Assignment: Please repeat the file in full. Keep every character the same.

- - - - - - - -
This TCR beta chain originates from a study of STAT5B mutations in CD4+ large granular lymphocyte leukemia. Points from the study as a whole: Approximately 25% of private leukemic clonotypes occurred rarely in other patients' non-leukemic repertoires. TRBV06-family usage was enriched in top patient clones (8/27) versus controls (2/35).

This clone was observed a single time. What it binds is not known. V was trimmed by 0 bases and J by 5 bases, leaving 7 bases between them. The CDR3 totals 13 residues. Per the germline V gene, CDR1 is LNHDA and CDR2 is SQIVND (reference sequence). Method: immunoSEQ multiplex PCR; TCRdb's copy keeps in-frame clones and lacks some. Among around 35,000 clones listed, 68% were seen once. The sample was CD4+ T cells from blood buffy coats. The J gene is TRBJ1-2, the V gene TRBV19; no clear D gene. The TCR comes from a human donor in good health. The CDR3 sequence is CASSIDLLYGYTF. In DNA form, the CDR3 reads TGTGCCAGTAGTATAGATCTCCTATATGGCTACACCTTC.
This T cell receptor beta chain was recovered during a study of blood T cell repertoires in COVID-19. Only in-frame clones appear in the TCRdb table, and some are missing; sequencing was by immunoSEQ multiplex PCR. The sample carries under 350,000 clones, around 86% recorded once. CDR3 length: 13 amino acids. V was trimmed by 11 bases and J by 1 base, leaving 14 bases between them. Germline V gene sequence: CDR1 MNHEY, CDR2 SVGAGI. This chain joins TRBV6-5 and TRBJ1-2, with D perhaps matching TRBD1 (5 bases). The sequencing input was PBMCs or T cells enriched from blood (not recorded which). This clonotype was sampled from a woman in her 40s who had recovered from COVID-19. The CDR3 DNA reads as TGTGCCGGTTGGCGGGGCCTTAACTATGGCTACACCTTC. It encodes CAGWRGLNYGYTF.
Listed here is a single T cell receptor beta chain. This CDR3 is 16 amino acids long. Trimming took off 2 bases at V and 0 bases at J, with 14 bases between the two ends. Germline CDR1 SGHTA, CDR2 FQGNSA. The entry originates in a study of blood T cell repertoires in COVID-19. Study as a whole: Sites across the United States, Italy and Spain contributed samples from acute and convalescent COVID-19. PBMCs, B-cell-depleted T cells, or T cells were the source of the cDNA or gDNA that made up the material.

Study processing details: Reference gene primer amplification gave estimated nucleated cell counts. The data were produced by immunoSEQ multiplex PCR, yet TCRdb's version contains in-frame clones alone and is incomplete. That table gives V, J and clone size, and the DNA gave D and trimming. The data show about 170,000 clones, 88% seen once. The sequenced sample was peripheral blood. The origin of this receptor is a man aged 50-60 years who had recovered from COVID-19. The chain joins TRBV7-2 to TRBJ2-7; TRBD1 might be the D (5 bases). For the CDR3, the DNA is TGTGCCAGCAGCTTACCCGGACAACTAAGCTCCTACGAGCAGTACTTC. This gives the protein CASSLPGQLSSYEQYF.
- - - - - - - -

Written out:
This TCR beta chain originates from a study of STAT5B mutations in CD4+ large granular lymphocyte leukemia. Points from the study as a whole: Approximately 25% of private leukemic clonotypes occurred rarely in other patients' non-leukemic repertoires. TRBV06-family usage was enriched in top patient clones (8/27) versus controls (2/35).

This clone was observed a single time. What it binds is not known. V was trimmed by 0 bases and J by 5 bases, leaving 7 bases between them. The CDR3 totals 13 residues. Per the germline V gene, CDR1 is LNHDA and CDR2 is SQIVND (reference sequence). Method: immunoSEQ multiplex PCR; TCRdb's copy keeps in-frame clones and lacks some. Among around 35,000 clones listed, 68% were seen once. The sample was CD4+ T cells from blood buffy coats. The J gene is TRBJ1-2, the V gene TRBV19; no clear D gene. The TCR comes from a human donor in good health. The CDR3 sequence is CASSIDLLYGYTF. In DNA form, the CDR3 reads TGTGCCAGTAGTATAGATCTCCTATATGGCTACACCTTC.
This T cell receptor beta chain was recovered during a study of blood T cell repertoires in COVID-19. Only in-frame clones appear in the TCRdb table, and some are missing; sequencing was by immunoSEQ multiplex PCR. The sample carries under 350,000 clones, around 86% recorded once. CDR3 length: 13 amino acids. V was trimmed by 11 bases and J by 1 base, leaving 14 bases between them. Germline V gene sequence: CDR1 MNHEY, CDR2 SVGAGI. This chain joins TRBV6-5 and TRBJ1-2, with D perhaps matching TRBD1 (5 bases). The sequencing input was PBMCs or T cells enriched from blood (not recorded which). This clonotype was sampled from a woman in her 40s who had recovered from COVID-19. The CDR3 DNA reads as TGTGCCGGTTGGCGGGGCCTTAACTATGGCTACACCTTC. It encodes CAGWRGLNYGYTF.
Listed here is a single T cell receptor beta chain. This CDR3 is 16 amino acids long. Trimming took off 2 bases at V and 0 bases at J, with 14 bases between the two ends. Germline CDR1 SGHTA, CDR2 FQGNSA. The entry originates in a study of blood T cell repertoires in COVID-19. Study as a whole: Sites across the United States, Italy and Spain contributed samples from acute and convalescent COVID-19. PBMCs, B-cell-depleted T cells, or T cells were the source of the cDNA or gDNA that made up the material.

Study processing details: Reference gene primer amplification gave estimated nucleated cell counts. The data were produced by immunoSEQ multiplex PCR, yet TCRdb's version contains in-frame clones alone and is incomplete. That table gives V, J and clone size, and the DNA gave D and trimming. The data show about 170,000 clones, 88% seen once. The sequenced sample was peripheral blood. The origin of this receptor is a man aged 50-60 years who had recovered from COVID-19. The chain joins TRBV7-2 to TRBJ2-7; TRBD1 might be the D (5 bases). For the CDR3, the DNA is TGTGCCAGCAGCTTACCCGGACAACTAAGCTCCTACGAGCAGTACTTC. This gives the protein CASSLPGQLSSYEQYF.